The Long Tail, by Chris Anderson
This Is Digital Cable 2.0?!

Soon Everything Will Be Bought on eBay via Ads from Google…

…or at least that’s the scenario both companies would like to see play out, according to this alliance announcement. It’s interesting that eBay selected Yahoo for their U.S.-based text advertising needs (back in May) and now Google is preferred overseas. If I’m Yahoo, I’m quickly checking the terms of my eBay agreement and anxiously waiting for Google to knock me out of the U.S. deal as well. A multi-vendor approach sounds smart, but how much does eBay give up in the U.S. by sticking with the #2 player?

The whole “click-to-call” element is also a fascinating direction to consider. I realize there is some significant segment of the buying public that’s uncomfortable closing a transaction without ever speaking with a human. Maybe that’s the segment click-to-call will finally drag into the modern world. If so, great, but I feel that nothing is faster and smoother than buying on Amazon or any of a number of other e-commerce sites, all without human intervention. Plus, it’s got to be significantly less expensive for an advertiser to close a deal online vs. introducing a human representative to the equation.

Speaking of costs, the search engine charge of $2-$10 per call will obviously appeal to Google and their shareholders. Maybe it will also help kill off the click-fraud problem currently plaguing the industry. Then again, the same click-fraud experts will probably just start having their “employees” click-to-call instead…



Sure, it's more expensive to take a call than it is to complete a sale online, but what if the customer has a question or just isn't comfortable purchasing online? Wouldn't it benefit companies to offer these kinds customers a chance to speak to a live person and thus complete the transaction?

Even Amazon uses click to call in a strategic way to mitigate the customer experience when an online browser shows signs that they may abandon the transaction. Offering the calling option increases the likelihood that vendors will get incremental phone sales from browsers that would not have otherwise purchased online.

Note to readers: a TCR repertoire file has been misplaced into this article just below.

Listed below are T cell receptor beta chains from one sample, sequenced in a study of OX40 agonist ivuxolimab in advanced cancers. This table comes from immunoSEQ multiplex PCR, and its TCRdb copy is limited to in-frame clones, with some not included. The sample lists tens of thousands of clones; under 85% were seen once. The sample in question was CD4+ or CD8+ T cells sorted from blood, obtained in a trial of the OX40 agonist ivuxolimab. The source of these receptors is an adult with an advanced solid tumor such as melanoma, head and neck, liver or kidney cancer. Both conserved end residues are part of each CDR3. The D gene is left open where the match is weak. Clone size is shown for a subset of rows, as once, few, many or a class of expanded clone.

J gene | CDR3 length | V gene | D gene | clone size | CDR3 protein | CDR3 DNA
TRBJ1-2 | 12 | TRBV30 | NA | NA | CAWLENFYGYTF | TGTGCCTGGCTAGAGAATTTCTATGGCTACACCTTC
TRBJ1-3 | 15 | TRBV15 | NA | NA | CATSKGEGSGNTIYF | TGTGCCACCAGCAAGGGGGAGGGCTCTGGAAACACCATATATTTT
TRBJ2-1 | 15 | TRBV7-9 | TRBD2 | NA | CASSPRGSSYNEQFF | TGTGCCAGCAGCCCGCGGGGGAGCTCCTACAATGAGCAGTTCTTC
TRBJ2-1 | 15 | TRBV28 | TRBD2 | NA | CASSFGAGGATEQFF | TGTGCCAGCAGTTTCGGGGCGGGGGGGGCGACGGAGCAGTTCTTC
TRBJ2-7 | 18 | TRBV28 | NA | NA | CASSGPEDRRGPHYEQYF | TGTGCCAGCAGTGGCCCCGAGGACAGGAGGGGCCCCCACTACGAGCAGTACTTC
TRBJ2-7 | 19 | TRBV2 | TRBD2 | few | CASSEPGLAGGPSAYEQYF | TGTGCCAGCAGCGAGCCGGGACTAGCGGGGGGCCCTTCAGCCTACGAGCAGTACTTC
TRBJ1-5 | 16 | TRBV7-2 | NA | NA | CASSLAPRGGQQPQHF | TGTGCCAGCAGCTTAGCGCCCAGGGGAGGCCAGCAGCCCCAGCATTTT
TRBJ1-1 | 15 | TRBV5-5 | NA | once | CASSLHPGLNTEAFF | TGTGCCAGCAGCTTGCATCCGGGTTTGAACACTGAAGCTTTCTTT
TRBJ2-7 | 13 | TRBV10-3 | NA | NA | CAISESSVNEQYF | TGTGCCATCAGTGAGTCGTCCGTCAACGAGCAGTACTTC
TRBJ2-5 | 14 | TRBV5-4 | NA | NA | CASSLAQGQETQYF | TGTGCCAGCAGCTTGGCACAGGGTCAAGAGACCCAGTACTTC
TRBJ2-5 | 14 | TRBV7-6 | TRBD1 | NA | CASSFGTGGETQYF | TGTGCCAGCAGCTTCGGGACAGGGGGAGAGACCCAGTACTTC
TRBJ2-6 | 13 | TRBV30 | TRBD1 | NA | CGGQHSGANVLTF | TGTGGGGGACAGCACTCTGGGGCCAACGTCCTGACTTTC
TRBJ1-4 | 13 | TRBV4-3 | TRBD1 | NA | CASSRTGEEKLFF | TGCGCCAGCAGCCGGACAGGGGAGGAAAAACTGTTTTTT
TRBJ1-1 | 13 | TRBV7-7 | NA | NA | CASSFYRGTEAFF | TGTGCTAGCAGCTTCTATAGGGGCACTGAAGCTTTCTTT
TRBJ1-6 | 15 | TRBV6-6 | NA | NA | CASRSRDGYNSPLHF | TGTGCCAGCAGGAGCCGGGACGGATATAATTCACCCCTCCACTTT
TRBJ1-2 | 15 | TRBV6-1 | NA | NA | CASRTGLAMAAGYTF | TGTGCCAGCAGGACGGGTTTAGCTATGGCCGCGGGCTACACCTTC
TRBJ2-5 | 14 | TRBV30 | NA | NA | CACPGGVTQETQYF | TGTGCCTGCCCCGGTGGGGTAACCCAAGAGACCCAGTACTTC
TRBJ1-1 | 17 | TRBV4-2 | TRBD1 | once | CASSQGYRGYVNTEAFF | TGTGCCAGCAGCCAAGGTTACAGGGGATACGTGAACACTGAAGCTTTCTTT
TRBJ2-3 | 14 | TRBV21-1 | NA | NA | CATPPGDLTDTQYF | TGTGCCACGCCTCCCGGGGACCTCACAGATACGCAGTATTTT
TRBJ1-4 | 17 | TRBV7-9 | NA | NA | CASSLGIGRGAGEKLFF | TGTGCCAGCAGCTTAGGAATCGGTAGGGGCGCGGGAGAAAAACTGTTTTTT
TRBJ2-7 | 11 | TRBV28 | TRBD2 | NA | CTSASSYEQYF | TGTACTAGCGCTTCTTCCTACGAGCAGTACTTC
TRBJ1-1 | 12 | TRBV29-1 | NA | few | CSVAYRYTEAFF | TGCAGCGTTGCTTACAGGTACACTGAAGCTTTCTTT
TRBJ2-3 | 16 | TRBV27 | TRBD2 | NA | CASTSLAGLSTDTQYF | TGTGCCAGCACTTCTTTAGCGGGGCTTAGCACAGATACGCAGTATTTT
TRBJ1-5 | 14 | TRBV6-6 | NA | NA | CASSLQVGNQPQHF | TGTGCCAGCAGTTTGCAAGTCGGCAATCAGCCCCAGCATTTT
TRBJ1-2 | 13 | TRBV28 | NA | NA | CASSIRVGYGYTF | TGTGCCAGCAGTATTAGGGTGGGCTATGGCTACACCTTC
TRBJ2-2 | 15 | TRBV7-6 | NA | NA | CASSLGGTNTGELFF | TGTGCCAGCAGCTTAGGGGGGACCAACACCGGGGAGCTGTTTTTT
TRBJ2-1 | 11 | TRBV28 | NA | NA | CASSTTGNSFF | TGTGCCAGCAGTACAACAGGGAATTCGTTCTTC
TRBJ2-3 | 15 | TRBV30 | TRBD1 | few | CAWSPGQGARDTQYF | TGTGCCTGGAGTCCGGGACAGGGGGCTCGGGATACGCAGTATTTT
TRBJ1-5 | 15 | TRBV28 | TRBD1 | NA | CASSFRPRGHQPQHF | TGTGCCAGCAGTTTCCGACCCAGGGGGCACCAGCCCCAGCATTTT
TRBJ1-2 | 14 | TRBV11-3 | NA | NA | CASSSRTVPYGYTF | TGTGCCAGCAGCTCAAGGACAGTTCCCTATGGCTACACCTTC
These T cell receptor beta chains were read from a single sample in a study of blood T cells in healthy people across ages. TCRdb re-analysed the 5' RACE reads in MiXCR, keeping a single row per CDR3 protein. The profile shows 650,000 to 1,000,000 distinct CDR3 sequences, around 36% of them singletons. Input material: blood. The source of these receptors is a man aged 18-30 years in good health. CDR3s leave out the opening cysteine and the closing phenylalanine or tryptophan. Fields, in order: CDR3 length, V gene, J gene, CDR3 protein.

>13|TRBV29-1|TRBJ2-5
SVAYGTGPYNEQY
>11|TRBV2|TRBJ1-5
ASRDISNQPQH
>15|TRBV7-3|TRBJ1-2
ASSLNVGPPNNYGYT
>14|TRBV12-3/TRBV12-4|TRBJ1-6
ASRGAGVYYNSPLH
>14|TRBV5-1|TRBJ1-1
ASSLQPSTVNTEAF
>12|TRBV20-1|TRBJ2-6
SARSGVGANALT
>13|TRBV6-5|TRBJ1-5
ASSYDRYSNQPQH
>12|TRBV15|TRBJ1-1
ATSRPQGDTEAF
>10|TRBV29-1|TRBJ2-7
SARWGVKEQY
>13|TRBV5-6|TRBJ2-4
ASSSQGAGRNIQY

The fact is that the kinds of products and services that can be found online are becoming more and more complex. We're not just buying books on Amazon or Ebay anymore, we're buying TVs, Cars and Boats. For these kinds of interactions, consumers have traditionally shown that they're more comfortable researching online and buying offline. Click to call services bridge that gap.

Additionally, Google and other advertising platforms are using these services to attract advertisers that have traditionally avoided online advertising because they either did not have a web presence or they did not see any value in bringing leads to their website. For example, if Joe the plumber is doing his job right, he won't be around the office to follow up on a lead that comes in through his website, but if that lead calls him directly...there's real value in Joe the plumber advertising online.

Joe Wikert

Hi Dan. All valid points. Further, if Google can really charge a significantly higher rate for the call-through's, that will indeed only make them even more profitable, which is quite impressive.

Michael Miller

eBay has it all wrong with the click to call thing. Maybe some potential buyers might want to use it, but few sellers will. How many individual sellers want to sit by their computer phones all day waiting for the Skype to ring? And if you're big enough to actually have a customer support staff, you don't need eBay's click-to-call connection; you already have your own 800 number and email support. It's all a way for eBay to justify their idiotic acquisition of Skype, which doesnt' make sense no matter how you look at it.

But that's just my opinion.

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